By some measures of business size and success, Unit4 is not so little. The vendor, privately held by investment group Advent International since 2014, took the unusual -- and highly optional -- step of reporting its 2019 revenues. Unit4 said its $412.8 million revenues were up 5% from the prior year and included a 25% jump in cloud subscription revenue. Like its top-tier rivals, Unit4 seems eager to prove that its gradual move from legacy on-premises ERP to the cloud is real.
But those revenues sit in stark contrast to SAP's, at around $29 billion, and Oracle's at $39 billion, though a higher share of its revenue comes from other technologies besides ERP, notably its flagship Oracle Database. On one hand, Unit4 impresses with what it is able to accomplish with far fewer resources. On the other hand, the ERP summit looks awfully far away.
So just how high has the little engine climbed? Brian McKenna, business applications editor at London-based Computer Weekly, joined Jim O'Donnell, news editor of SearchERP, and me for a discussion of the recent developments in Unit4 ERP, including the virtual Experience4U conference last month, and how these latest developments affect Unit4's status in the ERP market.
The consensus was that the new Unit4 ERP offerings are indeed competitive on a technological basis. They include the same kinds of voice-enabled chatbots, machine learning and preconfigured workflows that have formed the leading edge of SAP S/4HANA Cloud and Oracle Fusion Cloud ERP developments for several years. Whether such innovation is enough to win in the broader game remains a big question.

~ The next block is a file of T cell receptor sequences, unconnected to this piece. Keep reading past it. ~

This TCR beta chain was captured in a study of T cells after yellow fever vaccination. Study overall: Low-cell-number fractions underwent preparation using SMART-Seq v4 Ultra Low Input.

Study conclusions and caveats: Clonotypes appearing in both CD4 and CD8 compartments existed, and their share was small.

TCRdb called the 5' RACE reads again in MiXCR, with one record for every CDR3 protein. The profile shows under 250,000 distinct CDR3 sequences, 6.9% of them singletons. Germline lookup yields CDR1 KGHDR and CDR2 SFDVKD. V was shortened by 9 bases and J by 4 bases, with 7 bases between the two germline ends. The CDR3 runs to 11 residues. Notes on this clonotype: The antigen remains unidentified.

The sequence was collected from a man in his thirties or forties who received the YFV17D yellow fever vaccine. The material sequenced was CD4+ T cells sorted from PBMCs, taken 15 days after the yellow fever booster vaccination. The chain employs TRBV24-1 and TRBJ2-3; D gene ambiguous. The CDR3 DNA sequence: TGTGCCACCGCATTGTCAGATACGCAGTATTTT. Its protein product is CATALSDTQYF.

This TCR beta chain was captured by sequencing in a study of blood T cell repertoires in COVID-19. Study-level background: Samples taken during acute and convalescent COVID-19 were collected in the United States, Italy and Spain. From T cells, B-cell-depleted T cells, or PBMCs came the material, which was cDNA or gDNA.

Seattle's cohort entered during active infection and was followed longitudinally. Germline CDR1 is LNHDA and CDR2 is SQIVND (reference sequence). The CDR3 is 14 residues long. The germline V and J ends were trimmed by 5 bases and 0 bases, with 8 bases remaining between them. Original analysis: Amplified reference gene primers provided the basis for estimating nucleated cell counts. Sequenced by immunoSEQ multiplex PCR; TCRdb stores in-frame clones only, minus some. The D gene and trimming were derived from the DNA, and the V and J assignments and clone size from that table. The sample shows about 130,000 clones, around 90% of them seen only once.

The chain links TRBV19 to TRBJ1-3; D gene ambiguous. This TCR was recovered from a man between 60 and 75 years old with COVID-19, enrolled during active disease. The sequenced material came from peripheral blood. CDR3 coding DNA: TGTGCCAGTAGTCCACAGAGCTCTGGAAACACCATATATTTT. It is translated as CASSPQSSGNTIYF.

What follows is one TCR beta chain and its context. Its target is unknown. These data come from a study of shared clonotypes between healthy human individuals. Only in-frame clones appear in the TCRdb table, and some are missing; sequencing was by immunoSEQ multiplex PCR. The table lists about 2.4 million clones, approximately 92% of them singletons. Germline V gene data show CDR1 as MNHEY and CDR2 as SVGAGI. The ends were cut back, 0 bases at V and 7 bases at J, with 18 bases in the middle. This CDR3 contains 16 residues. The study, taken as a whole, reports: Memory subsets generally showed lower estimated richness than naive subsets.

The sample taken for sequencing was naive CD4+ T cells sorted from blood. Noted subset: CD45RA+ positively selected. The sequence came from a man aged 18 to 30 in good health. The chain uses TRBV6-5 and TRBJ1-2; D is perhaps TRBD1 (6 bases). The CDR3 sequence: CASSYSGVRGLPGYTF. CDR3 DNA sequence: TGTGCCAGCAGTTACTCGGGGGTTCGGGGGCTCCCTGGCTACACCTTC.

Looking for growth in new markets
Unit4 has been singing nearly the same tune for years about challenging Oracle and SAP. Back in 2015, then-CEO Jose Duarte told Brian that Unit4's small but potent line of business applications -- most acquired, some home-grown -- would be unified under a new brand, Business World. They would have self-driving, context-aware functions driven by machine learning and predictive analytics, with links to social media and access from mobile devices. The same buzzwords helped define the leading edge of ERP as marketed at the time by the top-tier vendors.
Meanwhile, Unit4 has hung much of its ambition on expanding outside its base in Europe and boosting sales in North America and Asia-Pacific.
In recent years, the company has undertaken several U.S. press tours to promote its expansion plans in this major market, one that any ERP vendor with global ambitions must tap into. The effort was bolstered by Unit4's investment in FinancialForce, a similarly financials-centric platform geared to service industries. FinancialForce runs on the Force.com cloud platform of CRM giant Salesforce, another FinancialForce investor.
Now the relationship is only that of siblings in the Advent International investment portfolio. FinancialForce is no longer part of the Unit4 group of companies, according to a Unit4 spokesperson.
An analyst who joined an Experience4U conference Q&A session with Unit4 CEO Mike Ettling said ERPx could boost the company's appeal in North America. You can almost hear the little engine repeating, "I think I can. I think I can."
To hear the discussion about Unit4 ERP, click on the podcast link above.